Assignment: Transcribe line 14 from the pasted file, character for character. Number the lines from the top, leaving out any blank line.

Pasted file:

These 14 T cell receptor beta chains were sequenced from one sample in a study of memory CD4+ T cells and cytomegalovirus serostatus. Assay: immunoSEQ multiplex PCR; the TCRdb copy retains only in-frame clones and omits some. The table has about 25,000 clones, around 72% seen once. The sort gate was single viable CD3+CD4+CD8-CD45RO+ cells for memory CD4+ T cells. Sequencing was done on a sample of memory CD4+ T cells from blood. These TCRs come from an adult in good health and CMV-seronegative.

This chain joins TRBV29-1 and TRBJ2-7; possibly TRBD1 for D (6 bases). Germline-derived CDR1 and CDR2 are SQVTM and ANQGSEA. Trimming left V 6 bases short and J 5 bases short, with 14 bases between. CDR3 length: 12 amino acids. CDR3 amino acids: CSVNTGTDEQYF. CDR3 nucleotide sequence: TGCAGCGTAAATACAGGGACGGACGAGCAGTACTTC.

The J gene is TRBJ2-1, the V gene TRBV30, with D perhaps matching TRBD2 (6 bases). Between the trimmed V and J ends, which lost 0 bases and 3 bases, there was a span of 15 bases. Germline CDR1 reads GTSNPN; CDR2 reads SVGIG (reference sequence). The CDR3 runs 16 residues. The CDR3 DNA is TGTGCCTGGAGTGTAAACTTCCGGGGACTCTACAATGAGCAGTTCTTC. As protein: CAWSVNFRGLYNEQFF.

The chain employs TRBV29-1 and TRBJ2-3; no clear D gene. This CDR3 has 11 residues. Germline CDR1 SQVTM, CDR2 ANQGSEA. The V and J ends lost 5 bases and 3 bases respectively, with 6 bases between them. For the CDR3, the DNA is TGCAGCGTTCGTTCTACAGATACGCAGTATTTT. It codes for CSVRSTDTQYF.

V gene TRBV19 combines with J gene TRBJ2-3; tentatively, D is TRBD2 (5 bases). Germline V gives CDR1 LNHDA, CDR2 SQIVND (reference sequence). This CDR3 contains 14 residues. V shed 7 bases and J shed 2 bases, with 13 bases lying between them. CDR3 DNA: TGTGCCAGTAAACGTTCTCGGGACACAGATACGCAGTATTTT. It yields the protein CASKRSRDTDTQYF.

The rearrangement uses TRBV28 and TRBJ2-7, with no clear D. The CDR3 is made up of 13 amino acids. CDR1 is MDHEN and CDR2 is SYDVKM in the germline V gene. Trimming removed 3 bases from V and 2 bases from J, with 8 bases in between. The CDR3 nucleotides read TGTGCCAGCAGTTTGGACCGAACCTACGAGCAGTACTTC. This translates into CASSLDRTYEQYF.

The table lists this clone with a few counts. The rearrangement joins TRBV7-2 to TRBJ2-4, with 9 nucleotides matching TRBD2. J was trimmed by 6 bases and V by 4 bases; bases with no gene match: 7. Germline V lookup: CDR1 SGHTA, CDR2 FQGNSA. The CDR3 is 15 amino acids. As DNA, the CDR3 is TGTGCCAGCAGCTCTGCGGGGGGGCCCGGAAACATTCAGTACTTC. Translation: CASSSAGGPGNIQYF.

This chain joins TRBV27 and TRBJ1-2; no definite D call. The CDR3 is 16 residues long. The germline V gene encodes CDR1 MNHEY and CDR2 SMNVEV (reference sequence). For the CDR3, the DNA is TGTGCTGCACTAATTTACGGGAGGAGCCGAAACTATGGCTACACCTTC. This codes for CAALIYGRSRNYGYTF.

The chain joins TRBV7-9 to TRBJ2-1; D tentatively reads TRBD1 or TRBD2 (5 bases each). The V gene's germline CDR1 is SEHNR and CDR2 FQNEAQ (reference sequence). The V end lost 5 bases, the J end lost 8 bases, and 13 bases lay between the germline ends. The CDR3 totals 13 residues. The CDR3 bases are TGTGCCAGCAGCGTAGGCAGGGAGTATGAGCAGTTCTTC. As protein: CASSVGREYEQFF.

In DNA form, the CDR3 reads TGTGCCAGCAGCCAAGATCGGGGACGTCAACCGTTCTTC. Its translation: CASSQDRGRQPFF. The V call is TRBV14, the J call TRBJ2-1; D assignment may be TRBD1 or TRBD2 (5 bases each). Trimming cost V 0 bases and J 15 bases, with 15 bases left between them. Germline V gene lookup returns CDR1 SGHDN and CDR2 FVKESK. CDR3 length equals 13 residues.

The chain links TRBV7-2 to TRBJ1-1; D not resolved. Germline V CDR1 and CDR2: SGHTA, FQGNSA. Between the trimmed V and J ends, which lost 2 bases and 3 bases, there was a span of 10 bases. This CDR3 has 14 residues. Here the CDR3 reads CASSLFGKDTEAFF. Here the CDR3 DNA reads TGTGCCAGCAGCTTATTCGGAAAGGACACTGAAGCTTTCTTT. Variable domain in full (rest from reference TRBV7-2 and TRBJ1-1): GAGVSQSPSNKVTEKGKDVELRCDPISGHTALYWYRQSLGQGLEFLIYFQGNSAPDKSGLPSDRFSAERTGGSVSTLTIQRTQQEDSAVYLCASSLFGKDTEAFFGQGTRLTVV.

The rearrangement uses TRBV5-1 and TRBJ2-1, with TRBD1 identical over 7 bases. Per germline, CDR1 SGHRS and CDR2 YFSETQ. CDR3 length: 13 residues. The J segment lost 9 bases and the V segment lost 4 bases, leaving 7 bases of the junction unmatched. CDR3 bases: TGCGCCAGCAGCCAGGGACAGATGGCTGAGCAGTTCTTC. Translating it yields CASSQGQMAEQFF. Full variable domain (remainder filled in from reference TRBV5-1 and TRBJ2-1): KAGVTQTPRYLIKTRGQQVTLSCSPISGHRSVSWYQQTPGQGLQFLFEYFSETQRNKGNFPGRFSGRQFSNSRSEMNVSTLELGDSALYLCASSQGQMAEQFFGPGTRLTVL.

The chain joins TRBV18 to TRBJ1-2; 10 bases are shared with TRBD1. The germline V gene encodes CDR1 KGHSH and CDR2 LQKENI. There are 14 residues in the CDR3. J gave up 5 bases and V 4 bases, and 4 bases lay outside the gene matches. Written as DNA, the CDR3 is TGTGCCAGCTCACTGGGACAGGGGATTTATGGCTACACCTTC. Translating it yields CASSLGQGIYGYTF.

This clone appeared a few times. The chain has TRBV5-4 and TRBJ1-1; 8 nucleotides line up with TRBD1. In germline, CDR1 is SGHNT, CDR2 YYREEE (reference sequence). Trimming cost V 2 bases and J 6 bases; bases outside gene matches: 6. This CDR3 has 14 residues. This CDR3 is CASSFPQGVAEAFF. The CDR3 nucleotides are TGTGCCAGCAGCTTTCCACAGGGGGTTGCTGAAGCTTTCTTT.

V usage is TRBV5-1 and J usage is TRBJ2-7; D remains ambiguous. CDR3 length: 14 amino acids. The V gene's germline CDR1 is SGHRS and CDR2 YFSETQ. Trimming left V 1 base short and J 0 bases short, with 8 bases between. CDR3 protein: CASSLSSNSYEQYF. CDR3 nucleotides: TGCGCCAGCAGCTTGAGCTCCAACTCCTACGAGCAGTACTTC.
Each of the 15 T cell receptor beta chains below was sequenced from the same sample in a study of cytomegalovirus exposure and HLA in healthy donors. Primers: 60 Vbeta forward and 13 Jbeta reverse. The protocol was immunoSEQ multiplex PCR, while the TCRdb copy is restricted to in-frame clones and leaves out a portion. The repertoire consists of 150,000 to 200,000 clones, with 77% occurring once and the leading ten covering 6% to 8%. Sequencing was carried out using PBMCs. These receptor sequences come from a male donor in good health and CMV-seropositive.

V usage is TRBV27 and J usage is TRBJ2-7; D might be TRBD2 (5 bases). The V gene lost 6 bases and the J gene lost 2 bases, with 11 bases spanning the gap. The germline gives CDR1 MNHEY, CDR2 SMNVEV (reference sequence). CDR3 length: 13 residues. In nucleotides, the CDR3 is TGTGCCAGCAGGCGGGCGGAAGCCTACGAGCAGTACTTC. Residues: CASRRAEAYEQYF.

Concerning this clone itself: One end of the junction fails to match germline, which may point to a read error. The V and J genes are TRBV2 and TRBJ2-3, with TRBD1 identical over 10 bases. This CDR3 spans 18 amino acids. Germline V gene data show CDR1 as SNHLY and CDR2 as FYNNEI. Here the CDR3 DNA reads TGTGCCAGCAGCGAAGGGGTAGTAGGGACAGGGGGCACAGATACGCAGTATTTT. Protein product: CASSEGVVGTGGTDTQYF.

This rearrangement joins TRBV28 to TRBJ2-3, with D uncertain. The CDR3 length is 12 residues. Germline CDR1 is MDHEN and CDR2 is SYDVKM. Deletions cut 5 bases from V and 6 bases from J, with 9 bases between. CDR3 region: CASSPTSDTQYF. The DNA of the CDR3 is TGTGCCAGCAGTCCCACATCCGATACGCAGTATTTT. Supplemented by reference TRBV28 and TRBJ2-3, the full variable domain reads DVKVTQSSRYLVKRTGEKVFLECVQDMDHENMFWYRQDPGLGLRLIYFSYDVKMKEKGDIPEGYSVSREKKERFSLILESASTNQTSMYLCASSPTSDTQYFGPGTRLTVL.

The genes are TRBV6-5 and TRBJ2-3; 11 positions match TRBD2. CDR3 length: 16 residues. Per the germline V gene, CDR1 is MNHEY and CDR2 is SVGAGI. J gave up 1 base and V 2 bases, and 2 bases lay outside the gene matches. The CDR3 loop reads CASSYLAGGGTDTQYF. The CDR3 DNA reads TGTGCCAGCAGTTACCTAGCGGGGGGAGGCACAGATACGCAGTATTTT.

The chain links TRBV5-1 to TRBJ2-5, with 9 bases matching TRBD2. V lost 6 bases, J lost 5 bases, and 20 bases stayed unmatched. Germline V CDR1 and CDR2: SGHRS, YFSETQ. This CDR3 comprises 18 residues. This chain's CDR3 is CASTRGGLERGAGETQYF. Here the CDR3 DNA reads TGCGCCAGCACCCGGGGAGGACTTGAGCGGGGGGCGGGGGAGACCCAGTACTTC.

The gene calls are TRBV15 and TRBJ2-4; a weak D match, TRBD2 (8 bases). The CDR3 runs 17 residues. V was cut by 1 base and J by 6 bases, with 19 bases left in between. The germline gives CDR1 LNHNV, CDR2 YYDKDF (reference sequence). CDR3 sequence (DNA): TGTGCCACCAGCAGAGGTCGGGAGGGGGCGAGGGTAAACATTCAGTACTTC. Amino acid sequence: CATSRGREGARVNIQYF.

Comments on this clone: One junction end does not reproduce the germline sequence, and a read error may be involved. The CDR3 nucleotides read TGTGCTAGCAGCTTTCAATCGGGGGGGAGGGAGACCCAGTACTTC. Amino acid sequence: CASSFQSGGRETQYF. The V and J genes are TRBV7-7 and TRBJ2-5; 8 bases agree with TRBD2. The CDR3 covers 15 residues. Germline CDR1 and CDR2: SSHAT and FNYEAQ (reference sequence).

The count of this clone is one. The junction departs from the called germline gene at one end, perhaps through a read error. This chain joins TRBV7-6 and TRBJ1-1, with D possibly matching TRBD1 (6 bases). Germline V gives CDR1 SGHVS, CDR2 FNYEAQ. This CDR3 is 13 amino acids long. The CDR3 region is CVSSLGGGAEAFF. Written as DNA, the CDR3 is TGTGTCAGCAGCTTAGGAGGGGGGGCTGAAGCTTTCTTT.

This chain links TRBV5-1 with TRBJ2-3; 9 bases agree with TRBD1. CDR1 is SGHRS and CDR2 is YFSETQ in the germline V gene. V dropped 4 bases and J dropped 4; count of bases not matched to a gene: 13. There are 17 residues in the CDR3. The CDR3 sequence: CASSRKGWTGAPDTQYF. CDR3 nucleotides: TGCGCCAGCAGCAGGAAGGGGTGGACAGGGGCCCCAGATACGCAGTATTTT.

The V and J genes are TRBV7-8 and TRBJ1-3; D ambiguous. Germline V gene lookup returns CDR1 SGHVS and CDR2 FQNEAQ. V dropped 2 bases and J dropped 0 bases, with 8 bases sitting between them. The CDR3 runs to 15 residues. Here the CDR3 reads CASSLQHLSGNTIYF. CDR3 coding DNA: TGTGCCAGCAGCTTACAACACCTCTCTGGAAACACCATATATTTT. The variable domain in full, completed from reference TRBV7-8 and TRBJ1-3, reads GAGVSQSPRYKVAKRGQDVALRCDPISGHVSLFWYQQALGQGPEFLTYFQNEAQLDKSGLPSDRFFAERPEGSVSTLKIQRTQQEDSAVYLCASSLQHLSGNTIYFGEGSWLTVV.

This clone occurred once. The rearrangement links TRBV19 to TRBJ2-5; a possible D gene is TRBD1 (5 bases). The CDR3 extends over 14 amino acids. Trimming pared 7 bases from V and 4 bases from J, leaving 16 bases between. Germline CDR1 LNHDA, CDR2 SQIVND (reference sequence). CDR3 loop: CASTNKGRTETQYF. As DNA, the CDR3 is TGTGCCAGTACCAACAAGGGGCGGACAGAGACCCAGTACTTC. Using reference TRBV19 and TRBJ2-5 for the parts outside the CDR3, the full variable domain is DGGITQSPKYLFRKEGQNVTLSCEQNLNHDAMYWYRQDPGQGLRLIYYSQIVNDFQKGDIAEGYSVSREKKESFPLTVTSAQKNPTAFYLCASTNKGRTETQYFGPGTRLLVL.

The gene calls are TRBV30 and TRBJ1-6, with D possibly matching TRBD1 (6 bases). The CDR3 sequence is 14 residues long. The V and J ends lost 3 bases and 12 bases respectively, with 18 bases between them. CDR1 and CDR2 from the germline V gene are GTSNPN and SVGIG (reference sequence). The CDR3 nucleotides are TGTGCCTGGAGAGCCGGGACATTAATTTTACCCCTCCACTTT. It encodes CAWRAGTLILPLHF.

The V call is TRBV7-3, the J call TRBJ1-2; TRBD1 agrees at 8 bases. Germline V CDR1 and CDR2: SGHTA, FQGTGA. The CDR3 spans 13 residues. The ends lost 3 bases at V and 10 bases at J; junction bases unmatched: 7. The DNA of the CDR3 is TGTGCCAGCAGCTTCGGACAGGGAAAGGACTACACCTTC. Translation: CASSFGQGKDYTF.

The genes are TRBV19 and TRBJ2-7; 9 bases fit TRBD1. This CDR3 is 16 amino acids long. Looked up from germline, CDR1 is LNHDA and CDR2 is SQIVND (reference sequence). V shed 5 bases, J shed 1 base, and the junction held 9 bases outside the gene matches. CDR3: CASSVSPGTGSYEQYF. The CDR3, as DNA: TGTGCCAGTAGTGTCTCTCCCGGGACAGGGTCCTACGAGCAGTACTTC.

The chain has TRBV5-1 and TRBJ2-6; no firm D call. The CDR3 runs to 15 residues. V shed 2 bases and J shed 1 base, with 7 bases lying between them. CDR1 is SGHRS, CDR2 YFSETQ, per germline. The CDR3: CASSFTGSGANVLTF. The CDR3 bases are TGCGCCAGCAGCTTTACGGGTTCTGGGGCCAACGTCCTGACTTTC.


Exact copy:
This clone appeared a few times. The chain has TRBV5-4 and TRBJ1-1; 8 nucleotides line up with TRBD1. In germline, CDR1 is SGHNT, CDR2 YYREEE (reference sequence). Trimming cost V 2 bases and J 6 bases; bases outside gene matches: 6. This CDR3 has 14 residues. This CDR3 is CASSFPQGVAEAFF. The CDR3 nucleotides are TGTGCCAGCAGCTTTCCACAGGGGGTTGCTGAAGCTTTCTTT.